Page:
My life is very stressful right now. Without being too specific, we’re going through some pretty difficult times and dealing with some struggles that affect our immediate and extended families. It’s so easy to get lost in worry or depression. Easy to lie awake at night with a heart full of worry and fear of what tomorrow may bring. But, I thank God so much for giving me my 3 little blessings, who raise my spirits every time I see them. My children, who are carefree and completely unaware of our stresses, allow me to unwind and forget about them when they plead for me to play. My 3 angels straight from Heaven; who continue to shower me with appreciation and love, constantly reminding me of what really matters.

This morning, as we were on our was to Jadyn’s school, we had the following conversation:

Me: What a gorgeous day!

Jadyn: What a gorgeous life!

Me: What a gorgeous little girl named Jadyn!

Jadyn: What a gorgeous God!

As soon as we stopped the car at her school, I took my angel, straight from God, and gave her the biggest, best hug I have ever given. How did she know that I needed to hear that today?

Thursday, September 22, 2011

Nazi Mom

You know, during my 14 years experience as a Mom, I've developed a near perfect sense as to when my kids are sick, and when they're just a little under the weather. I can tell you if a kid has the flu or if they just ate something that didn't sit right. I can tell you if they have a cold, allergies or just a sore throat. I can tell you by their cry alone, without even seeing them mind you, if they're really hurt or just playing it up to get a sibling in trouble. A Dr., I'm not, but I've always been pretty confident that my sickness/crying detection skills were pretty accurate.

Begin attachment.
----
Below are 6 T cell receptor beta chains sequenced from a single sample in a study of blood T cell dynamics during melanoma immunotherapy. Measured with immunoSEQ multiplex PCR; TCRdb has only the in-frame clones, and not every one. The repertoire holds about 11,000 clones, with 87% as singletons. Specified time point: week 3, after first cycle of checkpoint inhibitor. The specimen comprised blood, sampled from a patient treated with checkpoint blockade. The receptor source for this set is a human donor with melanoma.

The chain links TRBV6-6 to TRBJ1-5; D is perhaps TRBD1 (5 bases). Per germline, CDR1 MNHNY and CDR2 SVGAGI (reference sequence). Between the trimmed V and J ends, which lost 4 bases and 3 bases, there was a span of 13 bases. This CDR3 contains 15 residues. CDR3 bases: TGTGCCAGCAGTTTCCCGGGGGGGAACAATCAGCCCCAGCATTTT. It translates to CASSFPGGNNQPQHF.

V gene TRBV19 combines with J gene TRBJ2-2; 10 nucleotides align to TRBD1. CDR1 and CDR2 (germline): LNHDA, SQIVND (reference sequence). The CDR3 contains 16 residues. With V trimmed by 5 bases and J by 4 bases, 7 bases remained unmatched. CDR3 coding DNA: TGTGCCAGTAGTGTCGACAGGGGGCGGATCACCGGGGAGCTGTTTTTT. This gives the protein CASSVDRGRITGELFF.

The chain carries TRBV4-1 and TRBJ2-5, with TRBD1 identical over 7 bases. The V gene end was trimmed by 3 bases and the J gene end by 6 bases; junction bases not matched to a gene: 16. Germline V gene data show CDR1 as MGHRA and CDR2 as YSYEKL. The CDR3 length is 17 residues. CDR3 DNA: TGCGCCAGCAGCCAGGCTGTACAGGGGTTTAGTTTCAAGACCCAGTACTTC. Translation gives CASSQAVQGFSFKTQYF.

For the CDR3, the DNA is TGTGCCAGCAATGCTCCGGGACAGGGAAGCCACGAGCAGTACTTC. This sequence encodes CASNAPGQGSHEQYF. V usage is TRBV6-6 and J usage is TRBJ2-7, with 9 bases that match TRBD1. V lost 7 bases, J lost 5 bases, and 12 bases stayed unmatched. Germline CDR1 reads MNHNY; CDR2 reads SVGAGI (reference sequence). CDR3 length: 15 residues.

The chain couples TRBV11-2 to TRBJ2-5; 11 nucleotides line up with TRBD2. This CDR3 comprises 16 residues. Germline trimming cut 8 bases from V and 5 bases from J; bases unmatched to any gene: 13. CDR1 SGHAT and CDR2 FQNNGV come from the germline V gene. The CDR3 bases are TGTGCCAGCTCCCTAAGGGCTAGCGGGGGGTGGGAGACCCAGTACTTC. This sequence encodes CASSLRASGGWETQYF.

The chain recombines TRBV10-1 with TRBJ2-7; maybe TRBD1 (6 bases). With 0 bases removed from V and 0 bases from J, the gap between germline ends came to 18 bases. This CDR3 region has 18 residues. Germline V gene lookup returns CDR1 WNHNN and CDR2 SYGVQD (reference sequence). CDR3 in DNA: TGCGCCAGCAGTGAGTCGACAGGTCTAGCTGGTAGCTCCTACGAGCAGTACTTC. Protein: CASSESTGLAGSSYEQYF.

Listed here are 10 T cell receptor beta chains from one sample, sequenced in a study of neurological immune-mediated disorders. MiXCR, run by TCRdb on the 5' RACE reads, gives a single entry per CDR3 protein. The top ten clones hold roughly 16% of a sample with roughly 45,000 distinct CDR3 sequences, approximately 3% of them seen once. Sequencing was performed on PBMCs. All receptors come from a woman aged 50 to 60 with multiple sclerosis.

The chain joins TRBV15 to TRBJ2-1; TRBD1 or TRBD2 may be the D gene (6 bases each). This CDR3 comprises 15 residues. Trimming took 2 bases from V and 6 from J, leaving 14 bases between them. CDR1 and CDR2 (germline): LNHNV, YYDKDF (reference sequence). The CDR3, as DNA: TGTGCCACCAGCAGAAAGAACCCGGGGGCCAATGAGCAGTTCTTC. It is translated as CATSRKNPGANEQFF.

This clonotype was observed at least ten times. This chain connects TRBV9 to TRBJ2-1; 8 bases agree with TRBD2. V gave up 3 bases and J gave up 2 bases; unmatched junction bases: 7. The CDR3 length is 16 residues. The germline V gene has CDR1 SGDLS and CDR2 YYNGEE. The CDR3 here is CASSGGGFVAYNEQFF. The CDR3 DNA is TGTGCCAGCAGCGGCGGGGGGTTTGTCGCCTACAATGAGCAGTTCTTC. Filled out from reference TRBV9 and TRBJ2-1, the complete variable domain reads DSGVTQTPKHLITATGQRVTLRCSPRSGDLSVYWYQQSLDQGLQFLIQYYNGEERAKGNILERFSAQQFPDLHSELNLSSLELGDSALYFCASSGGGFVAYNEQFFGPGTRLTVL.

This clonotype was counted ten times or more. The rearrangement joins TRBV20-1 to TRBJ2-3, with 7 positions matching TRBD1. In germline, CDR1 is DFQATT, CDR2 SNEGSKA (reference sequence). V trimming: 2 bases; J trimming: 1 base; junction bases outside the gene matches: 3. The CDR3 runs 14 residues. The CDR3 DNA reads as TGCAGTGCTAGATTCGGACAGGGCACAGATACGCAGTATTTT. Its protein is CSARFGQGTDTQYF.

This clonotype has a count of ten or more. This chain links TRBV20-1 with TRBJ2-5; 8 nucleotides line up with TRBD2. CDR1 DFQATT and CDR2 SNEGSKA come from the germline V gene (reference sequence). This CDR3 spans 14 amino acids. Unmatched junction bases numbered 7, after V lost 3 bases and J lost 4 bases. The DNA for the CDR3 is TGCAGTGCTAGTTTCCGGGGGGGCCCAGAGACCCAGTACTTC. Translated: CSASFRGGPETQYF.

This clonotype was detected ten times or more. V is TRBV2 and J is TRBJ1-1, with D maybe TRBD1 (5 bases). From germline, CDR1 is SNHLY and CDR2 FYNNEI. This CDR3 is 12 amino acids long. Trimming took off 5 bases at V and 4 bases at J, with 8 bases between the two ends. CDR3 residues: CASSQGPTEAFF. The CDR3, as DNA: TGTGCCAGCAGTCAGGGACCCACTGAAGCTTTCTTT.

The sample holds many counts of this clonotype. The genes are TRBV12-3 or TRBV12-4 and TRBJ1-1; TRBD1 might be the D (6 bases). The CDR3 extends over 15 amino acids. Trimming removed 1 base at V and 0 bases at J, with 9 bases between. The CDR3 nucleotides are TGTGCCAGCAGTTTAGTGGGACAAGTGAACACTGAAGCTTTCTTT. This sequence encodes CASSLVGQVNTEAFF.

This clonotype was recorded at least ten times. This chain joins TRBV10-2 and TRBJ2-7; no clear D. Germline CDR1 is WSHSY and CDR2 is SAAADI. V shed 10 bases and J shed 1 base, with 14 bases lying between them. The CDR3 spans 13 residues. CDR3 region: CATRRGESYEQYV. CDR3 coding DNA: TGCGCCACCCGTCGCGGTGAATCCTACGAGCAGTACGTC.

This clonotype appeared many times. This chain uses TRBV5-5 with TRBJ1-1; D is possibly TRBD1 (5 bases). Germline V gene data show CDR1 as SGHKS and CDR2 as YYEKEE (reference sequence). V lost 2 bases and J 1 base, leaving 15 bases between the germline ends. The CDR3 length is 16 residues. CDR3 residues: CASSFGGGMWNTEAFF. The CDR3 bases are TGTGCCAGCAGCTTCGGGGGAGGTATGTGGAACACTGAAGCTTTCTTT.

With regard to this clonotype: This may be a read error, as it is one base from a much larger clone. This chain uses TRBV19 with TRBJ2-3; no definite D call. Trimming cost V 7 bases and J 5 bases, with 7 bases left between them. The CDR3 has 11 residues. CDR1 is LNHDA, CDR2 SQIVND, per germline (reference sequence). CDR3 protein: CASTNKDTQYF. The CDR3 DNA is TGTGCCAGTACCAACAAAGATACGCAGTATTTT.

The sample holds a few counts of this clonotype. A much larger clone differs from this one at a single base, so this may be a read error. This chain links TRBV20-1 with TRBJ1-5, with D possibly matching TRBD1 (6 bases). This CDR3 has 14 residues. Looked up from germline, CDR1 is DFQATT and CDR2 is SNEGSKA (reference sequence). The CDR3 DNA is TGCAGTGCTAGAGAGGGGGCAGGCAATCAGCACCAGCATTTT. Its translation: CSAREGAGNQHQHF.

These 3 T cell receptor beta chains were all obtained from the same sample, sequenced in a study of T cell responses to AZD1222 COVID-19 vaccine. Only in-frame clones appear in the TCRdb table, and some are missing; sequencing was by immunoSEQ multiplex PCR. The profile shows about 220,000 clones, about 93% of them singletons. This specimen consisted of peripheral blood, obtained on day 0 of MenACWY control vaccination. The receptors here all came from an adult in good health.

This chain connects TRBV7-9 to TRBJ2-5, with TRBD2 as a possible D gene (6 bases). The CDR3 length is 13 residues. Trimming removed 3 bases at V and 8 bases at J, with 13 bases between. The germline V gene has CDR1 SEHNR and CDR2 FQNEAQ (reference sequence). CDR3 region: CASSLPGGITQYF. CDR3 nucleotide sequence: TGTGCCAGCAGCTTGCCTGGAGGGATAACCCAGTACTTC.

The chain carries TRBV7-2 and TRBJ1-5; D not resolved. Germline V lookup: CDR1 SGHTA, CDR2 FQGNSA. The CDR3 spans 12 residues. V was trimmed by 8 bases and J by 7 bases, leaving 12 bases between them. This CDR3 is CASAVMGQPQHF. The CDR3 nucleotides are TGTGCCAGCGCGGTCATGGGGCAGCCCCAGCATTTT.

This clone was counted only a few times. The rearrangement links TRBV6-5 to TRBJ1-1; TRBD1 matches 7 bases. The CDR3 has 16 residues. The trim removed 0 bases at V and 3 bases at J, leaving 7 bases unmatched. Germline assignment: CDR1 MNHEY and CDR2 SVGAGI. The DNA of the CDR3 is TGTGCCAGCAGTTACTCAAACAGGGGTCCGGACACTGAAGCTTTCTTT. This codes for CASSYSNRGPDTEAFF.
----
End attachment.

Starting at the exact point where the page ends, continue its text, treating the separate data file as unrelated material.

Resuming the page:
Yesterday, Paige woke up with an upset tummy. She didn't want to go to school. Last year, if you tried to MAKE Paige stay home, she wouldn't have. If she were DYING FROM MALARIA, she would have gone to school. This year, she's kind of been playing the sick card a lot, and I think it has something to do with Flo....threatening to make her premiere introduction.

Anyway, trying to appease my "sick" 12 year old drama queen, I took her temperature, pressed on her belly, asked her the typical sick questions (where does it hurt, are you nauseous....). Additional interrogating revealed that she bought school lunch yesterday AGAINST MY INSTRUCTIONS. Final "Mom Diagnosis" was that she was probably suffering some sort of bodily crap-food rejection. I told her that if she was nauseous, she would probably feel better once she got the up-chucking done. 10 minutes later, she threw up. I told her she still had to go to school. (Yeah, did you read the title of this post?)

Between the 15 minutes after she threw up and when I had to leave, she was fine. I told Coleton to call me if she threw up again (since I can't always trust the words from a "sick" kid's mouth). 5 minutes after I left...Coleton called me. I talked to Paige, who thought she was dying. I told her that she was going to be OK in about 20 minutes, and to try to go to school. (Again, refer to the post title). I called her back 10 minutes later, and she still claimed to be ill. I thought, "maybe I was wrong?", so I let her stay home.

It just so happened that Elmo took an 1/2 day yesterday, and got home around 9:30 Upon entering the house, he found Paige, who as you may recall was on her death bed, eating a big bowl of cereal and playing Wii. He said she looked happy and as healthy as any kid ever did. He continued to update me throughout the day with healthy reports of our once dying daughter.

I'm so glad she's going to be OK.